|Aaron Swartz protesting SOPA. (Demand Progress)|
VIDEO — Ghost Gunner: A Tyrant’s Worst Nightmare
Apr 19, 2015
People who crave political power think they have the right to forcibly dominate and control everyone else, and that’s a lot easier for them if their thugs outgun their intended victims. Well, an outfit called “Ghost Gunner” (www.ghostgunner.net) is doing its part to mess up the tyrants’ game. Check out this video:
And, for a limited time, you have a chance to
WIN YOUR OWN GHOST GUNNER MACHINE!
For raffle tickets, go here:
VIDEO — IEEE Technology Future Death Trap – Deborah Tavares
Nov 11, 2014
rtunes video. IEEE is going along and setting the pace with the plan for your future…3D printers replacing you on your job, World Standards by World Government, and Technology that will drastically change your society and you…They stealthily use the Delphi Technique developed by the Rand Corporation. Predetermined conclusions you as an attendee of their seminars thought you helped make but were fooled into thinking it was your decision. That is of course if you don’t reject their plans and speak up before they carry them out right under your nose. Deborah Tavares explains explains their plans.
To view Anthony J Hilder channel at the bottom of the page where it says not available in your country, change your country to UK if you are in the USA. Youtube is partially censoring Mr Hilders channel.
Activists 3D Printed a Gun In Front Of State Capitol Building
by John Vibes
Jan 23, 2015
A group of activists in Texas stirred controversy this week, by 3D printing a gun right out front of the Texas State Capitol building in Austin. The unique live protest was organized by the group Come And Take It Texas, or CATI, and featured a CNC device called “Ghost Gunner” which uses 3D printed parts and is capable of manufacturing a gun.
“Anybody can purchase one of these to print firearms in their own homes,” Murdoch Pizgatti, president of CATI said on NBC News.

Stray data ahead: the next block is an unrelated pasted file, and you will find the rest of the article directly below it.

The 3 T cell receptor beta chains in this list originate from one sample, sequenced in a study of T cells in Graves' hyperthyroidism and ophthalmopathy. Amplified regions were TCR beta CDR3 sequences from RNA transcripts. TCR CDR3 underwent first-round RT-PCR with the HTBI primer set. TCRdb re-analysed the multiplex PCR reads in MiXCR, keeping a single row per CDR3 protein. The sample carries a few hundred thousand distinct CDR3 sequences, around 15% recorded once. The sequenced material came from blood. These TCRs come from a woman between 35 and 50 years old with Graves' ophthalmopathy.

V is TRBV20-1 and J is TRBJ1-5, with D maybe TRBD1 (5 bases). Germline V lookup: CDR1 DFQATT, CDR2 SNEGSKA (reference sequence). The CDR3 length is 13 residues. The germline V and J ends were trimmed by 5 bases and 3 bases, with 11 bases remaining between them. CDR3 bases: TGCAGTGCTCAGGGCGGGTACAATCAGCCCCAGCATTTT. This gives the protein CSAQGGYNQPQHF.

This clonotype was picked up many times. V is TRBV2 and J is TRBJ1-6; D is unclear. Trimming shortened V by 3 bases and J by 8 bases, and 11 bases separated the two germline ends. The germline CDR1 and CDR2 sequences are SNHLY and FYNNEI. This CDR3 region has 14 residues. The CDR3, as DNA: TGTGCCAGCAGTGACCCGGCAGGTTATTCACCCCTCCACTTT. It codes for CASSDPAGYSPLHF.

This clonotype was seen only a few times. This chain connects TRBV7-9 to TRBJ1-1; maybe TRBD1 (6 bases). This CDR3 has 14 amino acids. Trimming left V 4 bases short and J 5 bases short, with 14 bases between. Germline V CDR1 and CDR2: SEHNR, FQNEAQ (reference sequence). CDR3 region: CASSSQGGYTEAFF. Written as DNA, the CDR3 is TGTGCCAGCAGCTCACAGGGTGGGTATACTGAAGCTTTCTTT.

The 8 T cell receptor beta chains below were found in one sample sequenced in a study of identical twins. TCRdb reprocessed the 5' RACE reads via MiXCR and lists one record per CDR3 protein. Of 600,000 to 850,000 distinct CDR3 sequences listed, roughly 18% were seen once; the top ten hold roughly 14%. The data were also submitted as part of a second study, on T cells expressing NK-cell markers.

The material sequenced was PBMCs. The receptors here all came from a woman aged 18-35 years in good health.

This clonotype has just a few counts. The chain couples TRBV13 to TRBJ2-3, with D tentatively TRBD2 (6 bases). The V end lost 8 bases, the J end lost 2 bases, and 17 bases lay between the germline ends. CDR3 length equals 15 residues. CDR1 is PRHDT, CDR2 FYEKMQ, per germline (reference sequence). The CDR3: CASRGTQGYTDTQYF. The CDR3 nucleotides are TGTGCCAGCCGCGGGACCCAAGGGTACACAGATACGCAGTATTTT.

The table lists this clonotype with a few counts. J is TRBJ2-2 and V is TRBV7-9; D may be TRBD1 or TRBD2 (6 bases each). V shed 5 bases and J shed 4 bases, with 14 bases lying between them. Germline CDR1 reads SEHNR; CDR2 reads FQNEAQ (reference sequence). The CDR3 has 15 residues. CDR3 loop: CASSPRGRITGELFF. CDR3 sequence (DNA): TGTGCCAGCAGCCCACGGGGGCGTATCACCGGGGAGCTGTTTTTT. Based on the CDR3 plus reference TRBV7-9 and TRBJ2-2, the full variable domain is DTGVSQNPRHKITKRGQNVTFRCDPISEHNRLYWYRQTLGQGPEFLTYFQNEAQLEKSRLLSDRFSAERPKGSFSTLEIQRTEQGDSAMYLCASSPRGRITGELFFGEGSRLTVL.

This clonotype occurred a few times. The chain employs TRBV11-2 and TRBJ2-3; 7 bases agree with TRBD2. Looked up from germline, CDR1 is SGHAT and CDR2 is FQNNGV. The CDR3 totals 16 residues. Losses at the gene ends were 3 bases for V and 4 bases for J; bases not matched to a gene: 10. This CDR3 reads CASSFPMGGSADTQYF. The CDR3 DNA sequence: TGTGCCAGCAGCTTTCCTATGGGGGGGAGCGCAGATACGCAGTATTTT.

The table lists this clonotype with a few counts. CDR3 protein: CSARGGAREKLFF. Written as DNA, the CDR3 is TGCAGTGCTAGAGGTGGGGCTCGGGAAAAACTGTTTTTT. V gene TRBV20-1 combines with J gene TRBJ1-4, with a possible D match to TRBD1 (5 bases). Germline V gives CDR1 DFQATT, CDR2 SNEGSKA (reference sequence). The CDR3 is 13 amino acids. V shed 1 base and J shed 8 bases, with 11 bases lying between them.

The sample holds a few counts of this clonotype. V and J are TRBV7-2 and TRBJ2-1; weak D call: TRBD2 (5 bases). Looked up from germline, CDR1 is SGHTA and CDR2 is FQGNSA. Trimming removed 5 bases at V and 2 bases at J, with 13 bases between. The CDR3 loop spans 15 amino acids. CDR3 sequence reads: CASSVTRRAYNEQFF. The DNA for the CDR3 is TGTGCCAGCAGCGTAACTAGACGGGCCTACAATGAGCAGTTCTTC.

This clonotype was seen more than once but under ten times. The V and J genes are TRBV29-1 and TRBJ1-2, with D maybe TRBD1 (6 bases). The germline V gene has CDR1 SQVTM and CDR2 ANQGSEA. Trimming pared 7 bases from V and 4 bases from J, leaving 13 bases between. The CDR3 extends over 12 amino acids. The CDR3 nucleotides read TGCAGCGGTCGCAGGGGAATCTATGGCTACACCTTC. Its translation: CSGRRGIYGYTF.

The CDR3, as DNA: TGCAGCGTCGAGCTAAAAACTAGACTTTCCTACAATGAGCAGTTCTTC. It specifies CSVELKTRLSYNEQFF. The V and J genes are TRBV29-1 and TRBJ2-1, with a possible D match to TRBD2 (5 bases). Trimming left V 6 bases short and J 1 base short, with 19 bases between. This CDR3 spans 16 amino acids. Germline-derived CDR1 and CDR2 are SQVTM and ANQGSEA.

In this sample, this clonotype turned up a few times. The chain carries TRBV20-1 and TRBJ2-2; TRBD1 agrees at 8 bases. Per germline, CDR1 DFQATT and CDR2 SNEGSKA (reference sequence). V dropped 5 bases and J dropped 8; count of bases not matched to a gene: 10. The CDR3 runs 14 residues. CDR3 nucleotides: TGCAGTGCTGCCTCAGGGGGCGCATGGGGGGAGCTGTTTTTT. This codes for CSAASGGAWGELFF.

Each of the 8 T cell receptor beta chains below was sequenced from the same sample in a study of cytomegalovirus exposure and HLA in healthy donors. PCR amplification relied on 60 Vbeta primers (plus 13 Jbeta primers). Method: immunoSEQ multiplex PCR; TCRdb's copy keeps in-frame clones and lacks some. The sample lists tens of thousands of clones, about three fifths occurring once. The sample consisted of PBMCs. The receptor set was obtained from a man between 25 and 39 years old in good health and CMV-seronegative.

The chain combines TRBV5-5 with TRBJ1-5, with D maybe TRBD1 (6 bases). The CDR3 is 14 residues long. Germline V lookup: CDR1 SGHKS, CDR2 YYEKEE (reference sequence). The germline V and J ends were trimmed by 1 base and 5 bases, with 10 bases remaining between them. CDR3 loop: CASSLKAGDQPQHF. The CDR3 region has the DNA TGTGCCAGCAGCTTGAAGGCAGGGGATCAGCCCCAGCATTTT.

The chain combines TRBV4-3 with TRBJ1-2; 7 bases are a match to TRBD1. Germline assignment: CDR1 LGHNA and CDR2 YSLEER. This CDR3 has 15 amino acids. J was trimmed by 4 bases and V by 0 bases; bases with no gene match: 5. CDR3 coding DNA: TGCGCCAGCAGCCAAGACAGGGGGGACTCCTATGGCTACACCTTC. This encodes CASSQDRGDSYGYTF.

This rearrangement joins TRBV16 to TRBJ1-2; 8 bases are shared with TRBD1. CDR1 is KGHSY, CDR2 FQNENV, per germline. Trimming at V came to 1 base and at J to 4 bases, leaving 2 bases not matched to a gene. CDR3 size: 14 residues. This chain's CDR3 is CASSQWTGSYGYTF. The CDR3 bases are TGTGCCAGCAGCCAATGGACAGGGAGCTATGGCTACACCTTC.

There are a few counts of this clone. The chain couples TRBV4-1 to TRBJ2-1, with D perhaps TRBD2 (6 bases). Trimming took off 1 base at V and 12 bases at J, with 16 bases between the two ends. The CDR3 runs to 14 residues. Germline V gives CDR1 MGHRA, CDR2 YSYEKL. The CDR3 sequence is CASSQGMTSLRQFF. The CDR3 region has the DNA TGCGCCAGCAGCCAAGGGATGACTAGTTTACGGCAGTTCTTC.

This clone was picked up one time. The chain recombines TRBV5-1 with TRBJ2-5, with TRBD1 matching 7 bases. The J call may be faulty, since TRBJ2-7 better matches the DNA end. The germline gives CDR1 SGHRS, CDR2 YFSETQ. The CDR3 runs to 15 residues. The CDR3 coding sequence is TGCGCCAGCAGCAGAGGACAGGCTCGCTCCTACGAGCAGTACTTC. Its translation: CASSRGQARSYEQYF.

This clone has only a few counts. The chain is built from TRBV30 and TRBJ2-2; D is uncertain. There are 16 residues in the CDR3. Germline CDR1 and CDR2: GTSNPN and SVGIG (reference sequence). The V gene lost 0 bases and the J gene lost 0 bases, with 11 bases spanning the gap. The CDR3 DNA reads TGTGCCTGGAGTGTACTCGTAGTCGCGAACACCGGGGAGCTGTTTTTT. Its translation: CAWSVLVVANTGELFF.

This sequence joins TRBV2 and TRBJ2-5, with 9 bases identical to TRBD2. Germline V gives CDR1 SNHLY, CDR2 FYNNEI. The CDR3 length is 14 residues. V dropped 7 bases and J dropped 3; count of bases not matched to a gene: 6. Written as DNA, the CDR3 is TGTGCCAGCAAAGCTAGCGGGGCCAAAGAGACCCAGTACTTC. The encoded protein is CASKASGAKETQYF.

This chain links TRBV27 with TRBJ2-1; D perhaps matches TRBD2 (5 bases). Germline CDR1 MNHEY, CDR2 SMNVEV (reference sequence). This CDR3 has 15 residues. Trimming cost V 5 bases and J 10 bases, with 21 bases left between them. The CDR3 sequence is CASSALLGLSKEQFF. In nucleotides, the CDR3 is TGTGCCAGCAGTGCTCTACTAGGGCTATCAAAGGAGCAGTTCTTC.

There has been a heated debate about 3D printing technology in the past few years, as 3D print gun projects like Wikiweapon have begun to grow in popularity and gather press recognition. Wikiweapon was a project that intended to share open-source blueprints for 3D printed guns, allowing anyone with the right equipment to manufacture a firearm from their home.
The Ghost Gunner is made by Defense Distributed, the parent company of the Wikiweapon project, and set up by founder Cody Wilson. The company is fittingly based in Austin, Texas, where the protest took place this week.
VIDEO/PODCAST — Venezuelans Using Bitcoin to Bypass Currency Controls – #NewWorldNextWeek
New World Next Week
Oct 12, 2014
Podcast: Play in new window | Download | Embed
3D printer for creating untraceable AR-15 rifles hits market
Published time: October 03, 2014 03:21
Defense Distributed has offered a pre-sale of its new milling machine which allows buyers to print and assemble a steel AR-15 rifle in the comfort of their own home. The weapon is completely untraceable.
Ghost Gunner is the company’s new computer-numerically-controlled (CNC) milling machine. Unlike its so-called Liberator gun, which is a plastic gun design to be created via a 3D printer, the Ghost Gunner is the PC-connected hardware for manufacturing the lower receiver of the popular AR-15 rifle.
The receiver is the control part of a firearm which houses the operating parts and serves as the frame of the gun. Without it, the weapon is inoperable. It is also where the manufacturer places the serial number, which is required by law.
The US does allow for creating a firearm from parts or kits, according to the Bureau of Alcohol, Tobacco, Firearms and Explosives (ATF), which states: “[An] unlicensed individual may make a ‘firearm’ as defined in the GCA for his own personal use, but not for sale or distribution.”
As a way to get around that law, manufacturers can make a semi-finished lower receiver that “isn’t technically a gun, but gets as close to the line as possible,” Ars Technica reported. The metal piece is usually 80 percent finished, and can be purchased from a variety of companies. The Ghost Gunner machine will finish the lower receiver, and then customers can purchase the rest of the AR-15 parts online, without being subjected to waiting periods or background checks.
The company’s co-founder, Cody Wilson, is a self-described anarchist. He told Wired that he wants to make the process of avoiding government weapons regulations easier and more accessible than ever before.
“Typically this has been the realm of gunsmiths, not the casual user. This is where digital manufacturing, the maker movement, changes things,” he said. “We developed something that’s very cheap, that makes traditional gunsmithing affordable. You can do it at home.”
VIDEO — Cody Wilson: Modern Democracy is Derailed Train, Retrograde Abuses of Liberty
Sept 16, 2014
RT talks to Cody Wilson, the creator of the 3D-printed firearm dubbed “The Liberator”.
When asked why he supports decentralized power after all the “progress” society has made from tribal societies to federal power, Wilson responds: